Just completed a fantastic two-day customized birding trip in Bulgaria and Greece. Recently I was contacted by a Dutch birder who needed a guide for a day or two. After some discussion, we agreed to make a two-day birding trip in Southwestern Bulgaria and Northern Greece.
We started early in the morning. I collected Leander at 6.30 a.m. to set off to the field and have enough time to birdwatch. The weather was not with us when we started. Thunders and heavy rain were stopping the Sun from heating the grounds and preparing it for our first wanted birds. We were after Griffon Vulture and Golden Eagle but neither of them showed up.
We arrived at our first stop around 9.00 and it was still early for these birds of prey. At least we heard a Lesser spotted Woodpecker and got a Eurasian Sparrowhawk which was our only one for the trip. The rain had stopped but it was still fairly dark.
At our second stop, the sky started clearing up and birds started to appear. A family of Cirl Buntings was all over the place, a Blue Rock Thrush was sitting proudly on the top of the cliffs and dashing from place to place. It was definitely getting warmer. We continued further down the road to a rock formation but unfortunately, we were stopped by some road works. Nevertheless, we managed to see and photograph our first Little Owls which were sitting quietly on their chimneys.
We continued our way to the caldera of an old volcano. A beautiful place where our main target was the Rock Nuthatch. It did not turn up but we heard it calling several times and we only saw its nest. Other than that we had a good view of Levant Sparrowhawk, and we heard a Sombre Tit, more Cirl Buntings, and a possible Syrian Woodpecker.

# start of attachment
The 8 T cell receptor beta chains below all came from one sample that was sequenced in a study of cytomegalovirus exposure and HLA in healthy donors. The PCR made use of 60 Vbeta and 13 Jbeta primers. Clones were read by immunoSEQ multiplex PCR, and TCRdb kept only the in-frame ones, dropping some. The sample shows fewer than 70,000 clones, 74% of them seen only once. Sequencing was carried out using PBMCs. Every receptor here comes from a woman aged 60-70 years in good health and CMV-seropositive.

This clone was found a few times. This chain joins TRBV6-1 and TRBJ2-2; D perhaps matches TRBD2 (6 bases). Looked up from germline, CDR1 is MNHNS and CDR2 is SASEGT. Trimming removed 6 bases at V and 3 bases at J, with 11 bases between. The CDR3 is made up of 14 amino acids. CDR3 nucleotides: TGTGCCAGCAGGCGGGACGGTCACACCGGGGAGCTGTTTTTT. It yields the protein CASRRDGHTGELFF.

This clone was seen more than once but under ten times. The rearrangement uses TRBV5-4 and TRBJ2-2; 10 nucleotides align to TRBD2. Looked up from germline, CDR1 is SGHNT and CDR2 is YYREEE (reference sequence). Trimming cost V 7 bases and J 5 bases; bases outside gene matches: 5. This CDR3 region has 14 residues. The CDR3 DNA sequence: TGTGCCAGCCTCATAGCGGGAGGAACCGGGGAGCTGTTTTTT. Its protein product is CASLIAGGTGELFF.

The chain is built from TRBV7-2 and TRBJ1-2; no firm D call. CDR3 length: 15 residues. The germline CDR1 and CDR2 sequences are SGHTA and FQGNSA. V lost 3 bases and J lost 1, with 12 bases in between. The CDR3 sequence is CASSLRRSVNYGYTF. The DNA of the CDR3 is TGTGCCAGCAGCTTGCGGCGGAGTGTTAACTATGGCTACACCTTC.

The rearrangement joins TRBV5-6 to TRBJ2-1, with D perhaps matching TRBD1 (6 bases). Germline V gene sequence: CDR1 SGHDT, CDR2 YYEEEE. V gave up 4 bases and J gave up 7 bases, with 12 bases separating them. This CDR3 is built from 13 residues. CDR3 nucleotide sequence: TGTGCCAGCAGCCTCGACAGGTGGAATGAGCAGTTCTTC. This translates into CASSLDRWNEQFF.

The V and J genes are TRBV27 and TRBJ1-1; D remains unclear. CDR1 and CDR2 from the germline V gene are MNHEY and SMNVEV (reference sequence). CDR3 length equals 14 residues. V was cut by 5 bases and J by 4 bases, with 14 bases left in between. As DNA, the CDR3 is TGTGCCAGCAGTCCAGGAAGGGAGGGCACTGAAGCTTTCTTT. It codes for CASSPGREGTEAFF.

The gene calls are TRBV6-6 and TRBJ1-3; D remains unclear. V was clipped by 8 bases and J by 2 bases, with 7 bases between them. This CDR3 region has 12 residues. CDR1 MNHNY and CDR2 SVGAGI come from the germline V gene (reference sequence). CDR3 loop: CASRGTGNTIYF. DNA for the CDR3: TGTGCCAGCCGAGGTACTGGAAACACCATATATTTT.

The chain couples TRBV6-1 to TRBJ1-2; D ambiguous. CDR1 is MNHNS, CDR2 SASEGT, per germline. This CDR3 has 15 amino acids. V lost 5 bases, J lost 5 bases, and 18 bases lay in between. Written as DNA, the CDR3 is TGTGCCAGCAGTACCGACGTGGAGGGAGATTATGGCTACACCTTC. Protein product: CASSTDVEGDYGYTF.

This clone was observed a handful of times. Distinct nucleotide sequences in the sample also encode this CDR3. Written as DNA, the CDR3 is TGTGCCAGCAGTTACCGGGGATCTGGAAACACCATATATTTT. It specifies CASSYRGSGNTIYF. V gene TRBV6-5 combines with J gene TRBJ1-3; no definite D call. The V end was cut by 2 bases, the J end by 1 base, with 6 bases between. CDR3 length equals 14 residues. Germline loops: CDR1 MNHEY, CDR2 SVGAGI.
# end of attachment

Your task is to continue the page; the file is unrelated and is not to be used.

After a light lunch, we crossed the border with Greece and headed straight to Lake Kerkini. It is an absolutely amazing place with a mindblowing number of birds. First, we visited the North-Western Corner where we recorded nearly 60 species for a couple of hours. Some of the highlights were Dalmatian Pelicans, Lesser-spotted Eagles, Masked Shrike, Spoonbills, lots of Bee-eaters, and many Spotted Flycatchers which were absolutely everywhere. A very distant scan of the mountain top produced half a dozen Alpine choughs which was quite special. It was quite hot for mid-September but well worth it.
It was getting a bit late in the afternoon and we decided to check in at the hotel, have some rest, and go out again to look for an Eagle Owl. So we did! While resting though, I just couldn’t stop myself from looking out of my hotel room balcony overlooking the lake. Spent half an hour there which produced a pair of White-tailed Eagles, one more Lesser-spotted Eagle, many bee-eaters, Cirl Bunting, and a few more goodies.
Our search for Eagle Owl wasn’t productive although we were at the right spot. Still, we managed to see a Black Woodpecker and a Blue Rock Thrush and heard a Rock Nuthatch. Thus we called it a day and retreated to a local taverna to enjoy fantastic homemade food. Our day ended with about 80 birds seen. Not bad for a traveling day.
We started the second day of our birding trip in Bulgaria and Greece before sunrise. The plan was to take a boat trip on the lake and try to approach some of the birds. We met at 6.30 again hoping to see the sunrise from the lake. On the way to the boat, we spotted a Golden Jackal which sneaked on the side of the road. Once at the harbour, the boatman was already waiting for us. Not just that, he had prepared breakfast with hot coffee and tea which we ate on the boat as he was drifting out of the harbour. What a great man! I definitely needed a coffee and this was very, very welcome.